Recent immigrants to Britain are better educated, pay more taxes and draw less state benefits than native Britons.

The findings, taken from official government data, came in a heavyweight report into the fiscal consequences of immigration to the UK, published on Monday by the Centre for Research and Analysis of Migration (CReAM) at University College London.

The authors of the report concluded that fears that "benefit tourists" were coming to the UK with no intention of working were "disconnected from reality". David Cameron previously suggested immigration was a "constant strain" on public services.

According to the report, immigrants who arrived after 1999 in Britain, and made up a third of the overall immigrant population in the UK in 2011, were 45% less likely to receive state benefits than native Brits. They were also 3% less likely to live in social housing.

They were also better educated than native Britons. In 2011, 32% of those from the European Economic Area (EEA) and 43% of those from outside of the region had a university degree, whereas for native Brits it was less than one in five (21%).

Recent immigrants from the European Economic Area (EEA) contributed on average 34% more taxes than they received as transfers, while those from outside of the EEA contributed 2% more.

Professor Christian Dustmann, director of CReAM and co-author of the study, said: "Immigrants who arrived since 2000 have made a very sizeable net fiscal contribution and therefore helped to reduce the fiscal burden on UK-born workers.

"Our study also suggests that over the last decade or so, the UK has benefited fiscally from immigrants from EEA countries, who have put in considerably more in taxes and contributions than they received in benefits and transfers.

"Given this evidence, claims about “benefit tourism” by EEA immigrants seem to be disconnected from reality."

Quick Poll

Do you think immigrants are a benefit or strain to Britain?


Dr Carlos Vargas Silva, senior researcher at the Migration Observatory at Oxford University said: "This latest research supports most existing evidence suggesting that the net contribution of recent migrants, and particularly EEA migrants, to Britain's public finances is positive.

"However the report highlights that not all groups of migrants make a positive fiscal contribution to the UK and in some cases migrants can represent a burden for public finances. In any case, the net estimate of the fiscal impact of migrants, whether positive or negative, is relatively small given the size of the UK economy."

In response to the study, a Ukip spokesman told the Huffington Post UK: "Most British taxpayers will be horrified that they are paying to provide benefits and housing for those people who choose to come and live in Britain."

"We have enough people already here, born and bred, who are requiring the help of taxpayers to live. The very fact that we already have one million young people unemployed in Britain demonstrates that we need to get our own back to work. EU open borders mean that instead we have an oversupply in the unskilled labour market and indeed, even more people coming into Britain and claiming benefits."

Speaking in July, home secretary Theresa May said: "We must clamp down on free movement abuse, which takes its toll on our public services and local communities.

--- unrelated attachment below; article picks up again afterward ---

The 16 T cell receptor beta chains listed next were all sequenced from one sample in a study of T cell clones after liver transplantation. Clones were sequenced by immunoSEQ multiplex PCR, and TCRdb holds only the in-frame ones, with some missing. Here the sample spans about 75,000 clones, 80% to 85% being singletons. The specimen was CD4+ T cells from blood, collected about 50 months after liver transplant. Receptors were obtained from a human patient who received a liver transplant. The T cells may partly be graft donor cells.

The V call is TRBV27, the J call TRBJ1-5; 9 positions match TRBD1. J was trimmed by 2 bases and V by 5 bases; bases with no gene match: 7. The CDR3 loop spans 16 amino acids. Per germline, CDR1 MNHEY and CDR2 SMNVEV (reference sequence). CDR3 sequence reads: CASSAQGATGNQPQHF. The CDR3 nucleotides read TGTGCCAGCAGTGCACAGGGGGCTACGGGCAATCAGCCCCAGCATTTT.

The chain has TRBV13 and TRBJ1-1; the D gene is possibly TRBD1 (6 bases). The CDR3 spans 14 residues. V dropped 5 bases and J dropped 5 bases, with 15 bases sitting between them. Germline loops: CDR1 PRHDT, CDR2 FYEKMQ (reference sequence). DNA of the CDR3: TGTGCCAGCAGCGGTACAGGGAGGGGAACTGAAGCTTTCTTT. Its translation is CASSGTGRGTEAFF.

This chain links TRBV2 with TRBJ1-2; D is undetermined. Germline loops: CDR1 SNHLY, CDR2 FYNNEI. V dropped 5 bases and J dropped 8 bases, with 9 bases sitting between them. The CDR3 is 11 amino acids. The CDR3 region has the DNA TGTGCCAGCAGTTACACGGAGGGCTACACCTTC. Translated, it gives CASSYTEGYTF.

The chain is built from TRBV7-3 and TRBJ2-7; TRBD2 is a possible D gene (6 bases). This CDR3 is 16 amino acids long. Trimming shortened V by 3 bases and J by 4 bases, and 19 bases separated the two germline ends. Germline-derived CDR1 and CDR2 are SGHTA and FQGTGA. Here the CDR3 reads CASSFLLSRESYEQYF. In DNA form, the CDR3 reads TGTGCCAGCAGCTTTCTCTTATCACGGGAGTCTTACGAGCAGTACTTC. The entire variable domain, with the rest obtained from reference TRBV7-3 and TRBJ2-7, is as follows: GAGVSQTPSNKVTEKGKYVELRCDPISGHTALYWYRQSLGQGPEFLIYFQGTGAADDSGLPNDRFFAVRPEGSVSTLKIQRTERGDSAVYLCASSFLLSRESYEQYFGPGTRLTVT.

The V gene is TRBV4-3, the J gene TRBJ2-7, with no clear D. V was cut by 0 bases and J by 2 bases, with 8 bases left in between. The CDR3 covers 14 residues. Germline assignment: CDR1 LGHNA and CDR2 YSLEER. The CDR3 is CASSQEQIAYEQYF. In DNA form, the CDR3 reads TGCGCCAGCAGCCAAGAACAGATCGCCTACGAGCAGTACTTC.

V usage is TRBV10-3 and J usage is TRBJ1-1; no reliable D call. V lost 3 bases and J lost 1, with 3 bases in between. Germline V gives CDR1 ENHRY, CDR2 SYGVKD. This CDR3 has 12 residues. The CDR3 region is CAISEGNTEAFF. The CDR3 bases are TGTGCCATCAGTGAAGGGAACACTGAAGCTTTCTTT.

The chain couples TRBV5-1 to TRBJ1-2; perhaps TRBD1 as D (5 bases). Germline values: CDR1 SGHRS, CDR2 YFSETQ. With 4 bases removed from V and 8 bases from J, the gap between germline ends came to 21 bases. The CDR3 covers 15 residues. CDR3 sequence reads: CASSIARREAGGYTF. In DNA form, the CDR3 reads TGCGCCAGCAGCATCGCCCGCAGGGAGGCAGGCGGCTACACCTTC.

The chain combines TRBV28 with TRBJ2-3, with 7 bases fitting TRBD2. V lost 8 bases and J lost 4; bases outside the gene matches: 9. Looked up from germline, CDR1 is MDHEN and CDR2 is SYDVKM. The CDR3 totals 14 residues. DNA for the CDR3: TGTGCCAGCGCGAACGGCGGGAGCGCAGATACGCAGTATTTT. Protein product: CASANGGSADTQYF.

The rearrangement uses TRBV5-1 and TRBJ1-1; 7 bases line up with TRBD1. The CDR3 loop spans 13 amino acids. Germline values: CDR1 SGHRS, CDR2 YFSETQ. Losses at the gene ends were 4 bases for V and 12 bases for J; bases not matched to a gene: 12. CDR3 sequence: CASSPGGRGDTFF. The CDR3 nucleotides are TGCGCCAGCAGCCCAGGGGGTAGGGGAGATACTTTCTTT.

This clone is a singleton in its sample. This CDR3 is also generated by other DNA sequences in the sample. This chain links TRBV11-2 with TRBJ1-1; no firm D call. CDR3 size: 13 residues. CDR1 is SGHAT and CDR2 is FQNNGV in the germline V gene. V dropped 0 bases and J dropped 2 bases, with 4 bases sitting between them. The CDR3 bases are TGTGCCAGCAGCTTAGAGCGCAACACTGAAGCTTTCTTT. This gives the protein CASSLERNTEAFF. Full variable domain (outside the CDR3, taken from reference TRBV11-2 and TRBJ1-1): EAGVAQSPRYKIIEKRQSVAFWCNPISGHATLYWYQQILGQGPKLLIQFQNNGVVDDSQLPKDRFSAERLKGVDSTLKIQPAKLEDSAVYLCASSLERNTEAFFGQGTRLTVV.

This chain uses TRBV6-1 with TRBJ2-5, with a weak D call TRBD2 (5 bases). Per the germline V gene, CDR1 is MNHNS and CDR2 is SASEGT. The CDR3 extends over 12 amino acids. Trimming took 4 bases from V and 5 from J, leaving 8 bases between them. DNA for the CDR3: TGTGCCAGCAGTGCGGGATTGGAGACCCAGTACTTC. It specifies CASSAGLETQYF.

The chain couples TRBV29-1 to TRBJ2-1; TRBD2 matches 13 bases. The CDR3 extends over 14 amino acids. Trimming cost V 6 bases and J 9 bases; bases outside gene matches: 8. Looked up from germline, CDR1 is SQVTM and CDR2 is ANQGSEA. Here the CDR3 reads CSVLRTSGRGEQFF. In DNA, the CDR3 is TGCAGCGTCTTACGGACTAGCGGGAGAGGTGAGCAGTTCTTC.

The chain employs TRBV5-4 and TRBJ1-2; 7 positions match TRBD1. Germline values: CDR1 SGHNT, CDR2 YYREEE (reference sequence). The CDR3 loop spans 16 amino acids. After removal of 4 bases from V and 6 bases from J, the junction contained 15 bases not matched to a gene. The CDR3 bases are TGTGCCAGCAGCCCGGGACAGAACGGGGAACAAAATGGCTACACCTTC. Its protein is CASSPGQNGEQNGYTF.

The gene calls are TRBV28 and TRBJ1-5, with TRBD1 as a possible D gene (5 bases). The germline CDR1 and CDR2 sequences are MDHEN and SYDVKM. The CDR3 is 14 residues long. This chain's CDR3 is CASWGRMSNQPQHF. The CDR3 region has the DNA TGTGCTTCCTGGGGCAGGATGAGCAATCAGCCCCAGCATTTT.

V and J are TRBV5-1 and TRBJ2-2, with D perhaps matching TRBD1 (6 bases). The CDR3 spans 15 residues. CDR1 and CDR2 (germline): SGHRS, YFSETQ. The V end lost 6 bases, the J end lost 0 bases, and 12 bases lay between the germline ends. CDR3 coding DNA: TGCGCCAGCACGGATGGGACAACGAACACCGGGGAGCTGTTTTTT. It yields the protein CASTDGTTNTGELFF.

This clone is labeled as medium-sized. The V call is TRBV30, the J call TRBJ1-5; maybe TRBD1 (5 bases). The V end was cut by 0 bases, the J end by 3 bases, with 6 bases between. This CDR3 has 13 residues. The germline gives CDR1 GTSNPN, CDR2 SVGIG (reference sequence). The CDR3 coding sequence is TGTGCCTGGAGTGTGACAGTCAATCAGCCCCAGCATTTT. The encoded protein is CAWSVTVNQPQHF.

"Free movement abuse is a problem for a number of Member States and we have secured a commitment to find EU-wide solutions to this problem.

Loading Slideshow...
  • Cheap Air Travel

    EasyJet founder, Sir Stelios Haji-Ioannou, was born in Greece. Number of employees: 8,446 (in 2012)

  • Those Weirdly Sensual Adverts

    Michael Marks, a Belarusian Jew, came to the UK and teamed up with Thomas Spencer to create M&S. Number of employees: 81,223 (in 2012)

  • That Little Bit Of Extra Help

    Tesco was founded by the son of a Polish immigrant, a certain Mr Jack Cohen. In 1919 he was selling surplus groceries from an East London stall. By 2012 Tesco was worth £24.4 billion. Number of employees: 290,000+

  • Victory Against Napoleon

    Nathan Mayer von Rothschild moved to England from Frankfurt. His London bank was a leading funder of the British government during the Napoleonic Wars.

  • That Beer That Goes So Well With Curry

    Karan Faridoon Bilimoria, or Baron Bilimoria as he is more onomatopoeically known, was born in India before moving to the UK and founding Cobra beer in 1989. Number of employees: 200

  • The Scourge Phrase Of Anyone Who Works In The Service Industry

    Harry Gordon Selfridge moved to the UK from Wisconsin and founded the incredibly popular department store that bears his name. He is credited with coining the phrase: "The customer is always right." Number of employees: 3000

  • Everyone's Favourite Blackcurrant-Based Drink

    Half of the company that produce Ribena, GSK, was initially founded in the UK by American pharmacists Henry Wellcome and Silas Burroughs in 1888. They also produce a substantial amount of the drugs you'll find in your medicine cabinet. Number of employees: 97,389

  • A Lot Of Asset Management

    £236.5 billion worth in fact. Johann Heinrich Schröder was born in Germany before moving to the UK and founding Schroders in 1818. Number of employees: 3,012

  • Smartphones (well, they wouldn't be as good)

    Austrian-born Herman Hauser founded UK company Acorn Computers. In 1990, a joint venture between Acorn and Apple formed ARM Holdings. ARM are a behemoth in today's tech world so chances are your smartphone contains a CPU made by them. Number of employees: 2,000

  • As Much Advertising Everywhere

    Born in the UK to a Russian-Romanian Jewish family, Martin Sorrell took over shopping basket manufacturer <a href="" target="_blank">WPP in 1985 and turned it into an advertising monolith.</a>

Also on HuffPost: